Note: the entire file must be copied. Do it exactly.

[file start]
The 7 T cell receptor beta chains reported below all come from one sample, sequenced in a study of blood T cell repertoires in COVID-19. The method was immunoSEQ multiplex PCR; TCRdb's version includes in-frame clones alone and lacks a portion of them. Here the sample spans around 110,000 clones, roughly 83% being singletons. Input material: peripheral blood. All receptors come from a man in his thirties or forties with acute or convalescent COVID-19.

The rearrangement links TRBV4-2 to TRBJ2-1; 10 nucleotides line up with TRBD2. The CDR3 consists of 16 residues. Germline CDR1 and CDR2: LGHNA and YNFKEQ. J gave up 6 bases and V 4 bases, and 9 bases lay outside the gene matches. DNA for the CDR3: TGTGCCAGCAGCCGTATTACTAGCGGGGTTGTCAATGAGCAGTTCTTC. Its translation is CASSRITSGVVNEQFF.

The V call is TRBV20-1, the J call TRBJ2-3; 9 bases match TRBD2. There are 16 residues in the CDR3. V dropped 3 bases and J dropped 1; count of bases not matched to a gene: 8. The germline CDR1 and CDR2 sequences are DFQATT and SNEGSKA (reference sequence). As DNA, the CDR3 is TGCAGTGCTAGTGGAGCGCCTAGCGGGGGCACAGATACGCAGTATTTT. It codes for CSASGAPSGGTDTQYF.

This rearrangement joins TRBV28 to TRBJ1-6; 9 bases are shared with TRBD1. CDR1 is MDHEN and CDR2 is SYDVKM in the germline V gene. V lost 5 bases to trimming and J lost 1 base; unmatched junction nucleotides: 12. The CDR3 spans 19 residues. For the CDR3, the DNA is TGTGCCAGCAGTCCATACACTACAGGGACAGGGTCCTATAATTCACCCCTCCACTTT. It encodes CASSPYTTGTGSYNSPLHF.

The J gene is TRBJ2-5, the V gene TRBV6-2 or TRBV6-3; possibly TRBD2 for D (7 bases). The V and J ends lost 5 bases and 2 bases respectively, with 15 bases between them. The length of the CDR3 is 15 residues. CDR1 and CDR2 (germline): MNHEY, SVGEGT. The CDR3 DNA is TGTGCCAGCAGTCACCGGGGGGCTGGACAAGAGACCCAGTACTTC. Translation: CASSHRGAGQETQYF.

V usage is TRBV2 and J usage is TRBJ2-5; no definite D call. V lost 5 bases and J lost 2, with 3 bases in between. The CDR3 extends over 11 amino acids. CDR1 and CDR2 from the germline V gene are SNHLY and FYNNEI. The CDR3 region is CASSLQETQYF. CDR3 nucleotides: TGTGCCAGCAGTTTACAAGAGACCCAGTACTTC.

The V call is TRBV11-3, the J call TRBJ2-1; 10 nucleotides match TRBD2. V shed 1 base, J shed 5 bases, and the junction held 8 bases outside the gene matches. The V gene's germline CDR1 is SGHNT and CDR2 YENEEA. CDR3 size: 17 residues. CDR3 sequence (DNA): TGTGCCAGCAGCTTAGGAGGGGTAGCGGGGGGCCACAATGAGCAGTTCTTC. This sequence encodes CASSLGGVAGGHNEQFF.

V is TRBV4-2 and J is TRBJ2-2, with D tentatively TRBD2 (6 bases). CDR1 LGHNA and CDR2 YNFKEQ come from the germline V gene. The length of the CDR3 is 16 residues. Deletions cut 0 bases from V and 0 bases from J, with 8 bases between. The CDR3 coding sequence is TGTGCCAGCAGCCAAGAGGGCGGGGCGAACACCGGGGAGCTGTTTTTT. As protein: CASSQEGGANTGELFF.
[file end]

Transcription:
The 7 T cell receptor beta chains reported below all come from one sample, sequenced in a study of blood T cell repertoires in COVID-19. The method was immunoSEQ multiplex PCR; TCRdb's version includes in-frame clones alone and lacks a portion of them. Here the sample spans around 110,000 clones, roughly 83% being singletons. Input material: peripheral blood. All receptors come from a man in his thirties or forties with acute or convalescent COVID-19.

The rearrangement links TRBV4-2 to TRBJ2-1; 10 nucleotides line up with TRBD2. The CDR3 consists of 16 residues. Germline CDR1 and CDR2: LGHNA and YNFKEQ. J gave up 6 bases and V 4 bases, and 9 bases lay outside the gene matches. DNA for the CDR3: TGTGCCAGCAGCCGTATTACTAGCGGGGTTGTCAATGAGCAGTTCTTC. Its translation is CASSRITSGVVNEQFF.

The V call is TRBV20-1, the J call TRBJ2-3; 9 bases match TRBD2. There are 16 residues in the CDR3. V dropped 3 bases and J dropped 1; count of bases not matched to a gene: 8. The germline CDR1 and CDR2 sequences are DFQATT and SNEGSKA (reference sequence). As DNA, the CDR3 is TGCAGTGCTAGTGGAGCGCCTAGCGGGGGCACAGATACGCAGTATTTT. It codes for CSASGAPSGGTDTQYF.

This rearrangement joins TRBV28 to TRBJ1-6; 9 bases are shared with TRBD1. CDR1 is MDHEN and CDR2 is SYDVKM in the germline V gene. V lost 5 bases to trimming and J lost 1 base; unmatched junction nucleotides: 12. The CDR3 spans 19 residues. For the CDR3, the DNA is TGTGCCAGCAGTCCATACACTACAGGGACAGGGTCCTATAATTCACCCCTCCACTTT. It encodes CASSPYTTGTGSYNSPLHF.

The J gene is TRBJ2-5, the V gene TRBV6-2 or TRBV6-3; possibly TRBD2 for D (7 bases). The V and J ends lost 5 bases and 2 bases respectively, with 15 bases between them. The length of the CDR3 is 15 residues. CDR1 and CDR2 (germline): MNHEY, SVGEGT. The CDR3 DNA is TGTGCCAGCAGTCACCGGGGGGCTGGACAAGAGACCCAGTACTTC. Translation: CASSHRGAGQETQYF.

V usage is TRBV2 and J usage is TRBJ2-5; no definite D call. V lost 5 bases and J lost 2, with 3 bases in between. The CDR3 extends over 11 amino acids. CDR1 and CDR2 from the germline V gene are SNHLY and FYNNEI. The CDR3 region is CASSLQETQYF. CDR3 nucleotides: TGTGCCAGCAGTTTACAAGAGACCCAGTACTTC.

The V call is TRBV11-3, the J call TRBJ2-1; 10 nucleotides match TRBD2. V shed 1 base, J shed 5 bases, and the junction held 8 bases outside the gene matches. The V gene's germline CDR1 is SGHNT and CDR2 YENEEA. CDR3 size: 17 residues. CDR3 sequence (DNA): TGTGCCAGCAGCTTAGGAGGGGTAGCGGGGGGCCACAATGAGCAGTTCTTC. This sequence encodes CASSLGGVAGGHNEQFF.

V is TRBV4-2 and J is TRBJ2-2, with D tentatively TRBD2 (6 bases). CDR1 LGHNA and CDR2 YNFKEQ come from the germline V gene. The length of the CDR3 is 16 residues. Deletions cut 0 bases from V and 0 bases from J, with 8 bases between. The CDR3 coding sequence is TGTGCCAGCAGCCAAGAGGGCGGGGCGAACACCGGGGAGCTGTTTTTT. As protein: CASSQEGGANTGELFF.